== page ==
Nobody's really safe.
But you can make it as safe as you can.
I know I do.
I'm scared of it.
I'm scared to death of it.
I'm afraid to go to the doctor one day and find out
I do got it.
That would crush for me for everything
I've ever wanted to do.
Do the men that go with you, they
want you to have without a condom?
Some do.
I always press the issue though.
I say, look man, you know, you're paying for this,
but I got to watch for my safety.
I said, your money ain't going to save my life.
What about drugs?
Do you take much?
Yeah, I did a lot of drugs.
I started off I was smoking weed.
Then I went up to PCP.
You know, I snorted speed, cocaine, smoking crack.
I've done it all.
Do you take part in the street fighting?
I got shot before.
I got stabbed right here.
I got shot here in the leg.
I've been through it all.
I've shot at people.
I've stabbed people.
It's all a part of being out here on the streets man.
You know?
Only the strong survive.
Don't you like to get out of here?
Yeah, get out of here.
One of these days I'm going to get out of here.

When, I don't know.
But my time will come just like everybody else.
[MUSIC PLAYING]

What made AIDS change the world?
Our parents, when they were young, they were using condoms,
but it was to prevent birth.
Now, the problem is we're using them to prevent death.
So I think it's not only a problem of condoms,
I think it's a problem in the mentality
to change the mentality to become more
like romance, like love, like truly like deep relations,
and not only just sex every where.
At my age, it's very difficult because no one,
no boy wants to use condoms.
It's incredible.
They say, I don't care.
I don't need it.
You know?
But it's difficult to be really concerned when you have anyone
around you who has no AIDS.
You don't know anyone with AIDS?
No.
So I don't feel really concerned.
I know it exists, but I don't know.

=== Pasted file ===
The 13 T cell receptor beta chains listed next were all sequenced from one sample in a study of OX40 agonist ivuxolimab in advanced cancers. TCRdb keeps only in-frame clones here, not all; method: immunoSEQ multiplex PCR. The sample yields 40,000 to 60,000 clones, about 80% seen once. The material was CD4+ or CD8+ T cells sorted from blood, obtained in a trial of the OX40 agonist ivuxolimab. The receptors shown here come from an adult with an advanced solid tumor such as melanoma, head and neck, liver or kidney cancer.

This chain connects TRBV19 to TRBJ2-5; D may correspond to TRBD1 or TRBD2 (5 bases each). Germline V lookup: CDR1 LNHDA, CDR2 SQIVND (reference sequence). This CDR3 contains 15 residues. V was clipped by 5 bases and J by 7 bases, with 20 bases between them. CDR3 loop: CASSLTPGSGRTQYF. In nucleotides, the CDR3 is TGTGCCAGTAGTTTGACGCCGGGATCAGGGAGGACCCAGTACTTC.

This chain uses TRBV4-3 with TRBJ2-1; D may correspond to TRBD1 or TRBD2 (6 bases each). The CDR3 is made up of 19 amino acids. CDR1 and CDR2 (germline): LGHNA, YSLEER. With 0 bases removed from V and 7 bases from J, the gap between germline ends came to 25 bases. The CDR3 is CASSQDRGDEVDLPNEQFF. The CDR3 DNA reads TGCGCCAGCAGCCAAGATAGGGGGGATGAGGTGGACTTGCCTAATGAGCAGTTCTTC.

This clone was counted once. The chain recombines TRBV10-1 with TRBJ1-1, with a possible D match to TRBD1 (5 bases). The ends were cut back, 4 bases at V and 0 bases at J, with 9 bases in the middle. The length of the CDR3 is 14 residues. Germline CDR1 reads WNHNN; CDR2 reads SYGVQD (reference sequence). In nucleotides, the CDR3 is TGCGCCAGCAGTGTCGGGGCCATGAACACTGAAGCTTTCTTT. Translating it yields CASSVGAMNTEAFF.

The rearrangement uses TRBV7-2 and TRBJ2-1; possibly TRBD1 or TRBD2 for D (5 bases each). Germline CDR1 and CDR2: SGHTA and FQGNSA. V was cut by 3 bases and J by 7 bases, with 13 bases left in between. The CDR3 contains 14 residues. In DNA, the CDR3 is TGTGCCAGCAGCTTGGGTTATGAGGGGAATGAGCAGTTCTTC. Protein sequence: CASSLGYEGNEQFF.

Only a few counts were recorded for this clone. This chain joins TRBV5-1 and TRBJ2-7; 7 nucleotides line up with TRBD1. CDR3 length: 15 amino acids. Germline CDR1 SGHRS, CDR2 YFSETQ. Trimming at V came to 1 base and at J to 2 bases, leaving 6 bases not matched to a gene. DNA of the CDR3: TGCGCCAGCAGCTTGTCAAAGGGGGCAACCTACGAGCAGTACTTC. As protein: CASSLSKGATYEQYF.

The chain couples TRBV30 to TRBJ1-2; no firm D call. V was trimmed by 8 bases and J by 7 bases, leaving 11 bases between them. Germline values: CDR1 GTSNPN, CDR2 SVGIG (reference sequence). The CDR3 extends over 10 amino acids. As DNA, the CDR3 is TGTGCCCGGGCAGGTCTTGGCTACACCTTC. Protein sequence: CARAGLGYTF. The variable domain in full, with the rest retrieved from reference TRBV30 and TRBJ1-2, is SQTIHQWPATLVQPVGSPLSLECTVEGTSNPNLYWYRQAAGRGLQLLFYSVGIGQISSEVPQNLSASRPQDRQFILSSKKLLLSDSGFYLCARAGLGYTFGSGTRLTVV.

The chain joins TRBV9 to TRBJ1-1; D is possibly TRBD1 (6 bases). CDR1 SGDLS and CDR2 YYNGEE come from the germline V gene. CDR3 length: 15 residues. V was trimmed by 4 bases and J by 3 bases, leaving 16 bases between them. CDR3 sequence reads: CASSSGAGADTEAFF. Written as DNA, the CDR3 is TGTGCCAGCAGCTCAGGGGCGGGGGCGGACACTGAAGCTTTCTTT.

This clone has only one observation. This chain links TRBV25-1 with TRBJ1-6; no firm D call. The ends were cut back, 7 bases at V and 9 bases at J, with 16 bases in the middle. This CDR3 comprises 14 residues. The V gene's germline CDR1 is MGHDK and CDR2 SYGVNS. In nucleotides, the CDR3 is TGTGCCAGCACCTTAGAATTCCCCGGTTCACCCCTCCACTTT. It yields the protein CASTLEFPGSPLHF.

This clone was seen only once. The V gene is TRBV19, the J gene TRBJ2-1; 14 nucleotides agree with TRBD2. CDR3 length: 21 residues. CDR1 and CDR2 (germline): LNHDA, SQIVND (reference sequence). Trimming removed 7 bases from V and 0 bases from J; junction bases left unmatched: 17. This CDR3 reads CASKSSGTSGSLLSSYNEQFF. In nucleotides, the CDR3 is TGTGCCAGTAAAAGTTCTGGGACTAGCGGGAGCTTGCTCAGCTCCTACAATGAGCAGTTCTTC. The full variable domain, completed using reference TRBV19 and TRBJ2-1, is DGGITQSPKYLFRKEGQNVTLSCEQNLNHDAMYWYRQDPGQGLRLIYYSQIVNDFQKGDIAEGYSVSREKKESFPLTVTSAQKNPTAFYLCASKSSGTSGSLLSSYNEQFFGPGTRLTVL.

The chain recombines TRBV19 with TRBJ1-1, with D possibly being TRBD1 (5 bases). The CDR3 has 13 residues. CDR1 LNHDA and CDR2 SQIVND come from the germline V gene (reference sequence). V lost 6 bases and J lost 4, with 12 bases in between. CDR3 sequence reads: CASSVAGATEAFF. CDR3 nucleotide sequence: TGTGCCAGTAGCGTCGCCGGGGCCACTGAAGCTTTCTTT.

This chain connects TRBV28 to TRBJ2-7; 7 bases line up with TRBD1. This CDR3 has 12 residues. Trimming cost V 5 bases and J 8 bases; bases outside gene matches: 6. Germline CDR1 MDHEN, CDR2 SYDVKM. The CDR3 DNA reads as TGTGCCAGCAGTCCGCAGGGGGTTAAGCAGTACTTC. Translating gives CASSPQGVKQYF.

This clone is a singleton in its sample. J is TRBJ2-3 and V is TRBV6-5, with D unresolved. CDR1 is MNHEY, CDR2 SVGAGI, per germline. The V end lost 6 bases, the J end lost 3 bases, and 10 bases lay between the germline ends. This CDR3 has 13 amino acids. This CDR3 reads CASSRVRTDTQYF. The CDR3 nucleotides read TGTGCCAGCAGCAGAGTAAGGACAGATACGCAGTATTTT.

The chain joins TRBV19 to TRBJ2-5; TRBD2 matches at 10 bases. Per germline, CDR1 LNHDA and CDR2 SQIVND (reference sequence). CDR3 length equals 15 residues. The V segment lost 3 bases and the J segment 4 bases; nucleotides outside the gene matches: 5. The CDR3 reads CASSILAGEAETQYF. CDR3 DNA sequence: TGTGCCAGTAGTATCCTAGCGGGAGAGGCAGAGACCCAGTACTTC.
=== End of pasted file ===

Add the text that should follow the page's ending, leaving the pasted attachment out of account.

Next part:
We have been able to face actually
the most difficult topics that people actually talk about.
HIV is about sex.
It's about death and dying.
It's about threats of many different kinds.
We have to talk about narcotics and drug abuse.
We have to talk about racism.
We have to talk about women's right.
We actually have to talk about abortion.
You have all these difficult questions that
is usually very hard to handle.
It's all built into system.
And doing HIV work, you just have to face it.
That's what I've learned.

South Africa is witnessing an explosive epidemic.
That's probably the best description.
We have a very high rate of prevalence of the infection.
In other words, there are a lot of people who have it.
And there are a lot of people who are getting infected.
The number of new infections in this country
are estimated at about 1,000 each day.
So you're looking at an epidemic that is growing very rapidly.
I was diagnosed in '95-
You know, I went for an TB test.
And it was because one of my family members had TB.
So you know, The whole family was prepared to go for TB.
So in South Africa, if they test you for TB,
they'll test for HIV as well.
I was tested for HIV.
I had no TB, but I was found to be HIV positive.
I cannot tell when I was actually infected.
But I mean, I think I was infected sexually
because I was sexually active.
The epidemic is being driven mainly by a very high incidence
rates of HIV in young women.
In one community, for example, we
estimated that the incidence rate was about 24% per year.
That means that about one out of four young women in that age
group gets infected in that year.
I'm with another partner now who's HIV negative.
We are happy together.
I mean, he's negative.
He knows my status.
He understands.
We talk a lot.